AI on the cloud: What the future holds for the industry — and you

Information technology has followed a predictable path: a doubling of computing power with each successive generation. Information technology has followed a predictable path: a doubling of computing power with each successive generation.

By 2035, life insurance products will be substantially cheaper than they are today because of a rise in life expectancy. And a future iteration of Google Glass will give you access to an artificial human brain on the cloud, substantially boosting your powers of persuasion with clients.

These forecasts, among other futuristic scenarios, were topics of discussion during a general session at the annual meeting of the Association for Advanced Life Underwriting (AALU), held in Washington, D.C., May 4-6. The session's speaker: author and futurist Ray Kurzweil, who today serves as director of engineering at Google.

Underpinning the information technology revolution that is transforming economies, said Kurzweil, is the rate at which the price-performance of information technologies is advancing. The trajectory of this key IT benchmark has, for more than a hundred years, followed a predictable path: a doubling of computing power at a given price point from one generation of technology to the next.

The implications of this are huge. Consider: A doubling of power — 1, 2, 4, 8, 16, 32, 64 and so on — translates to a one billion fold increase in the price-performance of technology over just 30 generations. Examples of such accelerating IT advances are legion, changes in consumer electronics offering a textbook case.

An exponential growth curve has governed each successive generation of components used to power television sets and computers, from the earliest products integrating large vacuum tubes, to the transistors of the 1960s to today’s silicon chips. The next computing “paradigm,” which Kurzweil expects to take hold within the next 15 years, will be based on three-dimension and self-organizing molecular circuits.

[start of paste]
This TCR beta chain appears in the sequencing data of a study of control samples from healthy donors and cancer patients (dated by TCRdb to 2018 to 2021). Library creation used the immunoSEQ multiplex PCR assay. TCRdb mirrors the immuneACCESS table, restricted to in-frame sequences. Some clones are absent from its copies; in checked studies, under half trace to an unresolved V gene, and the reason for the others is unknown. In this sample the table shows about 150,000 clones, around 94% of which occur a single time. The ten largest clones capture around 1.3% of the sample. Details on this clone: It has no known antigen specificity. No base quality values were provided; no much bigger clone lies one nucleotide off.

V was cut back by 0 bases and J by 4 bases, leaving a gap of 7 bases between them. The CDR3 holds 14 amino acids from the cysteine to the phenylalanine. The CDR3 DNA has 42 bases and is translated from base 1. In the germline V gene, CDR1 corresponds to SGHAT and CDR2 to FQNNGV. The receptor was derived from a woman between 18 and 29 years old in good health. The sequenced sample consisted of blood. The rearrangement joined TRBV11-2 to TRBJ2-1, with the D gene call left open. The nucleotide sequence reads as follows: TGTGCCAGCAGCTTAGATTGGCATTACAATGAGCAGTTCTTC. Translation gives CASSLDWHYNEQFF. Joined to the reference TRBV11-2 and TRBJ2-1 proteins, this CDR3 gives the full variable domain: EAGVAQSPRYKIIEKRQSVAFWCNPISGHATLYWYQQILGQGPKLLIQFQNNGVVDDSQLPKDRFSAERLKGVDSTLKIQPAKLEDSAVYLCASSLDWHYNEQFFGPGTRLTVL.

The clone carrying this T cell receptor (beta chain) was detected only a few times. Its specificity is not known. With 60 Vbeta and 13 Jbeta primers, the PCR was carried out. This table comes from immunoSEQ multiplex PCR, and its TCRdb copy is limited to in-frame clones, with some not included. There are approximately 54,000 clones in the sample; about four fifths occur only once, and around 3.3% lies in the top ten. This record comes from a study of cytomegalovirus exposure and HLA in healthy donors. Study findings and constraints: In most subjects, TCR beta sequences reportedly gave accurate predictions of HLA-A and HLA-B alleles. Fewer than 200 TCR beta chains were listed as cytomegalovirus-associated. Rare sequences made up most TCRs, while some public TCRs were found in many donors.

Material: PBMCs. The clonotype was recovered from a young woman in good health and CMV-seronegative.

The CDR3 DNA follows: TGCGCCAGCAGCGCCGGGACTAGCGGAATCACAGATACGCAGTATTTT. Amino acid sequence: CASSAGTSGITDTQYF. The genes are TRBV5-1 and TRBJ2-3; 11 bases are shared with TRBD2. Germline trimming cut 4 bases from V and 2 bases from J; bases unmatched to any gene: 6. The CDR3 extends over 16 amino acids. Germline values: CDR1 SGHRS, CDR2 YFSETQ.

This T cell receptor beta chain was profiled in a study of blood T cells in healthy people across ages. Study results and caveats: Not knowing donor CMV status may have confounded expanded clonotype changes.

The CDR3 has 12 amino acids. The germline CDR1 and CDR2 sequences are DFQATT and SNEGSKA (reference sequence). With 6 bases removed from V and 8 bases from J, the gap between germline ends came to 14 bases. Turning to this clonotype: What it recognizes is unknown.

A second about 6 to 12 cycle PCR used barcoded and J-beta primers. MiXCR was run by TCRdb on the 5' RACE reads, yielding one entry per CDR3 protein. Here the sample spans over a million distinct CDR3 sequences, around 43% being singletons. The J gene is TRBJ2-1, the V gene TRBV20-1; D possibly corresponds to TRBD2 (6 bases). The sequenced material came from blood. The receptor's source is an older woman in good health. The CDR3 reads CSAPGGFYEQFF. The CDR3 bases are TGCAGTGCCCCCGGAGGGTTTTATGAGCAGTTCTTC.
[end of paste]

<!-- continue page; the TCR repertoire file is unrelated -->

Consider also today’s smart phones, which are several billion times more powerful per dollar than the computers Kurzweil used as an undergraduate student 40-plus years ago. Given this rate of change, he said, the power packed into these mobile devices will reduce to the size of red blood cells within the next 25 years.

This miniaturization, combined with advances in biotechnology, will prove transformative to medicine. Today, scientists are using gene therapy — replacing a patient’s mutated gene with a functional, therapeutic one — to attack a host of inherited diseases.

“There are now hundreds of conditions that are being preliminarily treated through the regulatory pipeline using, in effect, reprogrammed biology,” says Kurzweil. “Like other information technologies, biotechnologies have been doubling in ability every year and are a thousand times more powerful than they were 10 years ago.”

According to Kurzweil, within the next 10 to 20 years we'll see a “profound transformation” of health and medicine, as disease-attacking gene therapies become commercially available. The pace of medical advances will also quicken in tandem with gains in biotechnologies.

Upshot: significant increases in life expectancy one to two decades out. That has major implications for the life insurance industry. As life insurance premiums decline because the products are less expensive to provide, agents and brokers can look forward to sales gains.

Tapping into the cloud

The logarithmic gains in information technology will touch life insurance professionals in another, more powerful way. According to Kurzweil, IT advances by the 2030s will provide access to artificial intelligence (AI) residing on remote servers that emulate the functioning of the human brain.

At Google, Kurzweil is now working on an initiative to create a non-biological neocortex that, like its biological counterpart, can replicate the higher cerebral functions that distinguish the mental capacity of humans from that of other mammals. Examples: the ability to invent language, art, science, technology — and life insurance.

Imagine this: You’re in a meeting with a prospect and you need to think of something appropriate to say to help build rapport. Armed with a fourth generation of Google Glass, you connect to a computer in the cloud that — a billion or 10 billion times more powerful than your own brain — suggests an ironic, funny or clever comment just right for the moment.

Now that’s a scenario worth pondering — no artificial intelligence needed.


See also:

What if Google or Amazon sold insurance?

Resuscitating the life insurance business model

AALU to Congress: Don't touch our products







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